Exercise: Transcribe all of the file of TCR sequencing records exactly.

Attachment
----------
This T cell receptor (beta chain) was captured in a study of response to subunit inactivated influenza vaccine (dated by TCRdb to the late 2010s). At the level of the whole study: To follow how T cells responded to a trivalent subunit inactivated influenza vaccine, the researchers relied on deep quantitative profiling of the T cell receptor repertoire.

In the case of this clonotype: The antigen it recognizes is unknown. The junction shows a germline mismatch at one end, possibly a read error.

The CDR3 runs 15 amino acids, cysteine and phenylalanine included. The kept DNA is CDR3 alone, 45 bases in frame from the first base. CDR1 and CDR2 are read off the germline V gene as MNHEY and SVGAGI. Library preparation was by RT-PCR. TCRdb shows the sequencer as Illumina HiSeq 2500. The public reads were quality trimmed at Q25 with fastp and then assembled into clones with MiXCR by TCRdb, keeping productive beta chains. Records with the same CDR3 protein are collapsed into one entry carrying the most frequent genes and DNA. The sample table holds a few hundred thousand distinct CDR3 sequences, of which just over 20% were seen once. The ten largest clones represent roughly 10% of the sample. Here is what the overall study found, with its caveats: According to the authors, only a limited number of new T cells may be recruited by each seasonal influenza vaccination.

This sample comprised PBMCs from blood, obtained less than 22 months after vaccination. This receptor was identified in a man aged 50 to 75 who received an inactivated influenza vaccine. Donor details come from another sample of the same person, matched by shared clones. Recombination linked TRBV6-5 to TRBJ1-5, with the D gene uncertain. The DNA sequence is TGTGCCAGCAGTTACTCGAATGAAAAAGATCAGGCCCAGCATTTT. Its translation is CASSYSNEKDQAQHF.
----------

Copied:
This T cell receptor (beta chain) was captured in a study of response to subunit inactivated influenza vaccine (dated by TCRdb to the late 2010s). At the level of the whole study: To follow how T cells responded to a trivalent subunit inactivated influenza vaccine, the researchers relied on deep quantitative profiling of the T cell receptor repertoire.

In the case of this clonotype: The antigen it recognizes is unknown. The junction shows a germline mismatch at one end, possibly a read error.

The CDR3 runs 15 amino acids, cysteine and phenylalanine included. The kept DNA is CDR3 alone, 45 bases in frame from the first base. CDR1 and CDR2 are read off the germline V gene as MNHEY and SVGAGI. Library preparation was by RT-PCR. TCRdb shows the sequencer as Illumina HiSeq 2500. The public reads were quality trimmed at Q25 with fastp and then assembled into clones with MiXCR by TCRdb, keeping productive beta chains. Records with the same CDR3 protein are collapsed into one entry carrying the most frequent genes and DNA. The sample table holds a few hundred thousand distinct CDR3 sequences, of which just over 20% were seen once. The ten largest clones represent roughly 10% of the sample. Here is what the overall study found, with its caveats: According to the authors, only a limited number of new T cells may be recruited by each seasonal influenza vaccination.

This sample comprised PBMCs from blood, obtained less than 22 months after vaccination. This receptor was identified in a man aged 50 to 75 who received an inactivated influenza vaccine. Donor details come from another sample of the same person, matched by shared clones. Recombination linked TRBV6-5 to TRBJ1-5, with the D gene uncertain. The DNA sequence is TGTGCCAGCAGTTACTCGAATGAAAAAGATCAGGCCCAGCATTTT. Its translation is CASSYSNEKDQAQHF.